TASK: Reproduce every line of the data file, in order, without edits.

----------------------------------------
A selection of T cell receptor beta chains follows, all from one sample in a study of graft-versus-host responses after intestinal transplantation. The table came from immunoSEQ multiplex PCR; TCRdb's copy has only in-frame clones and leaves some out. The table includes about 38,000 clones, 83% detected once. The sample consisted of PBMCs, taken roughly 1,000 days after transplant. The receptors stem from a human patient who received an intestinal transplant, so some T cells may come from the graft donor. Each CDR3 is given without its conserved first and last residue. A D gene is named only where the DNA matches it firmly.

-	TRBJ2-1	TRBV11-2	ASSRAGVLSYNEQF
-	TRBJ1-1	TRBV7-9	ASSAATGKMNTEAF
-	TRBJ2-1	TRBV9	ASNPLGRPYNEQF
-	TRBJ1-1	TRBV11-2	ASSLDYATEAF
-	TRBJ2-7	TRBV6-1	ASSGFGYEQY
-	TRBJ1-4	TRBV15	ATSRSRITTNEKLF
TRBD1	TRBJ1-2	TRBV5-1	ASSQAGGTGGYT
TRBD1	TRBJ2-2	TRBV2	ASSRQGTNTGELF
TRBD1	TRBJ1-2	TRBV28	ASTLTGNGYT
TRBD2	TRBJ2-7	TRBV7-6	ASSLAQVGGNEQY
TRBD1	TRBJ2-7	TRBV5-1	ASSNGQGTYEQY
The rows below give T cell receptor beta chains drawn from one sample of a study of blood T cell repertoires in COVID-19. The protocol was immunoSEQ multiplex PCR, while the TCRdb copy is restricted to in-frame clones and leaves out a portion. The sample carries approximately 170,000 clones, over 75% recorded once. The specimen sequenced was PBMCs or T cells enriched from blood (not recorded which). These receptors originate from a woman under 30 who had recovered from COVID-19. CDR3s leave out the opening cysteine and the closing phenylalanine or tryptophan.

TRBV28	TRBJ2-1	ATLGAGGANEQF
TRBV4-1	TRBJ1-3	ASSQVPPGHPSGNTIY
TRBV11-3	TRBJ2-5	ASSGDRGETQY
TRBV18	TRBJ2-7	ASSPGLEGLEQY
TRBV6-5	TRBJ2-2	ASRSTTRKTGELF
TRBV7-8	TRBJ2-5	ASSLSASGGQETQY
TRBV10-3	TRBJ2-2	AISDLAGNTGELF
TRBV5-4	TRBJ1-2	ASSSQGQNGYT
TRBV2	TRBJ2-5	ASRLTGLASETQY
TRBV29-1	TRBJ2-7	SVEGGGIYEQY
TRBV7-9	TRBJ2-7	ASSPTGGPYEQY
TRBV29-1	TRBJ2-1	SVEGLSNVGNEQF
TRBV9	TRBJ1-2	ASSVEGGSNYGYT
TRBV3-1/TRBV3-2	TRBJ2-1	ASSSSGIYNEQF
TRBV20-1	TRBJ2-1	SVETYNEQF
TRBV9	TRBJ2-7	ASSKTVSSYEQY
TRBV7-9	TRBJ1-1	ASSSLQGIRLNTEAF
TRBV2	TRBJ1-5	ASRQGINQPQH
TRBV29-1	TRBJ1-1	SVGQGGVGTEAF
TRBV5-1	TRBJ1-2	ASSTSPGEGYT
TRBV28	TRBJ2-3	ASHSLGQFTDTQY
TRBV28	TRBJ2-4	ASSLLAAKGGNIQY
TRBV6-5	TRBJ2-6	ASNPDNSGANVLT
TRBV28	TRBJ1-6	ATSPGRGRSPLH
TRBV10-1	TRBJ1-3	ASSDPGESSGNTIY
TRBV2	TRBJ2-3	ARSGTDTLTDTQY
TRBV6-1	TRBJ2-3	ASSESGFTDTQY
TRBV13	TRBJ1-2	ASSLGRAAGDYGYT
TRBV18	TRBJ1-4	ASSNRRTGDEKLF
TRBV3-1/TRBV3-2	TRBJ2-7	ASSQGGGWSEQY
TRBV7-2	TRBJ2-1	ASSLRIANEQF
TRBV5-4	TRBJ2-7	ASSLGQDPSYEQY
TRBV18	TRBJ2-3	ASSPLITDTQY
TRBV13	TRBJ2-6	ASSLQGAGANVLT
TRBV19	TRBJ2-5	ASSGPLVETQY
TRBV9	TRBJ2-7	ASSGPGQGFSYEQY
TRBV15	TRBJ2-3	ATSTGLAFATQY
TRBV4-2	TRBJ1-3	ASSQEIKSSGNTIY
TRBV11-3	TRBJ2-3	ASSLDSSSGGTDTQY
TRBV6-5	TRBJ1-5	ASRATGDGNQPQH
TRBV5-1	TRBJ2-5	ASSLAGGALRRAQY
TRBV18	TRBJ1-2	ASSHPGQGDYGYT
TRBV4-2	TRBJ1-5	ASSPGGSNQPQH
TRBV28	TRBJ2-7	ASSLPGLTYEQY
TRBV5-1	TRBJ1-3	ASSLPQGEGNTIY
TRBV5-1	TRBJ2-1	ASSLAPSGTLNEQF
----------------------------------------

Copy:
A selection of T cell receptor beta chains follows, all from one sample in a study of graft-versus-host responses after intestinal transplantation. The table came from immunoSEQ multiplex PCR; TCRdb's copy has only in-frame clones and leaves some out. The table includes about 38,000 clones, 83% detected once. The sample consisted of PBMCs, taken roughly 1,000 days after transplant. The receptors stem from a human patient who received an intestinal transplant, so some T cells may come from the graft donor. Each CDR3 is given without its conserved first and last residue. A D gene is named only where the DNA matches it firmly.

-	TRBJ2-1	TRBV11-2	ASSRAGVLSYNEQF
-	TRBJ1-1	TRBV7-9	ASSAATGKMNTEAF
-	TRBJ2-1	TRBV9	ASNPLGRPYNEQF
-	TRBJ1-1	TRBV11-2	ASSLDYATEAF
-	TRBJ2-7	TRBV6-1	ASSGFGYEQY
-	TRBJ1-4	TRBV15	ATSRSRITTNEKLF
TRBD1	TRBJ1-2	TRBV5-1	ASSQAGGTGGYT
TRBD1	TRBJ2-2	TRBV2	ASSRQGTNTGELF
TRBD1	TRBJ1-2	TRBV28	ASTLTGNGYT
TRBD2	TRBJ2-7	TRBV7-6	ASSLAQVGGNEQY
TRBD1	TRBJ2-7	TRBV5-1	ASSNGQGTYEQY
The rows below give T cell receptor beta chains drawn from one sample of a study of blood T cell repertoires in COVID-19. The protocol was immunoSEQ multiplex PCR, while the TCRdb copy is restricted to in-frame clones and leaves out a portion. The sample carries approximately 170,000 clones, over 75% recorded once. The specimen sequenced was PBMCs or T cells enriched from blood (not recorded which). These receptors originate from a woman under 30 who had recovered from COVID-19. CDR3s leave out the opening cysteine and the closing phenylalanine or tryptophan.

TRBV28	TRBJ2-1	ATLGAGGANEQF
TRBV4-1	TRBJ1-3	ASSQVPPGHPSGNTIY
TRBV11-3	TRBJ2-5	ASSGDRGETQY
TRBV18	TRBJ2-7	ASSPGLEGLEQY
TRBV6-5	TRBJ2-2	ASRSTTRKTGELF
TRBV7-8	TRBJ2-5	ASSLSASGGQETQY
TRBV10-3	TRBJ2-2	AISDLAGNTGELF
TRBV5-4	TRBJ1-2	ASSSQGQNGYT
TRBV2	TRBJ2-5	ASRLTGLASETQY
TRBV29-1	TRBJ2-7	SVEGGGIYEQY
TRBV7-9	TRBJ2-7	ASSPTGGPYEQY
TRBV29-1	TRBJ2-1	SVEGLSNVGNEQF
TRBV9	TRBJ1-2	ASSVEGGSNYGYT
TRBV3-1/TRBV3-2	TRBJ2-1	ASSSSGIYNEQF
TRBV20-1	TRBJ2-1	SVETYNEQF
TRBV9	TRBJ2-7	ASSKTVSSYEQY
TRBV7-9	TRBJ1-1	ASSSLQGIRLNTEAF
TRBV2	TRBJ1-5	ASRQGINQPQH
TRBV29-1	TRBJ1-1	SVGQGGVGTEAF
TRBV5-1	TRBJ1-2	ASSTSPGEGYT
TRBV28	TRBJ2-3	ASHSLGQFTDTQY
TRBV28	TRBJ2-4	ASSLLAAKGGNIQY
TRBV6-5	TRBJ2-6	ASNPDNSGANVLT
TRBV28	TRBJ1-6	ATSPGRGRSPLH
TRBV10-1	TRBJ1-3	ASSDPGESSGNTIY
TRBV2	TRBJ2-3	ARSGTDTLTDTQY
TRBV6-1	TRBJ2-3	ASSESGFTDTQY
TRBV13	TRBJ1-2	ASSLGRAAGDYGYT
TRBV18	TRBJ1-4	ASSNRRTGDEKLF
TRBV3-1/TRBV3-2	TRBJ2-7	ASSQGGGWSEQY
TRBV7-2	TRBJ2-1	ASSLRIANEQF
TRBV5-4	TRBJ2-7	ASSLGQDPSYEQY
TRBV18	TRBJ2-3	ASSPLITDTQY
TRBV13	TRBJ2-6	ASSLQGAGANVLT
TRBV19	TRBJ2-5	ASSGPLVETQY
TRBV9	TRBJ2-7	ASSGPGQGFSYEQY
TRBV15	TRBJ2-3	ATSTGLAFATQY
TRBV4-2	TRBJ1-3	ASSQEIKSSGNTIY
TRBV11-3	TRBJ2-3	ASSLDSSSGGTDTQY
TRBV6-5	TRBJ1-5	ASRATGDGNQPQH
TRBV5-1	TRBJ2-5	ASSLAGGALRRAQY
TRBV18	TRBJ1-2	ASSHPGQGDYGYT
TRBV4-2	TRBJ1-5	ASSPGGSNQPQH
TRBV28	TRBJ2-7	ASSLPGLTYEQY
TRBV5-1	TRBJ1-3	ASSLPQGEGNTIY
TRBV5-1	TRBJ2-1	ASSLAPSGTLNEQF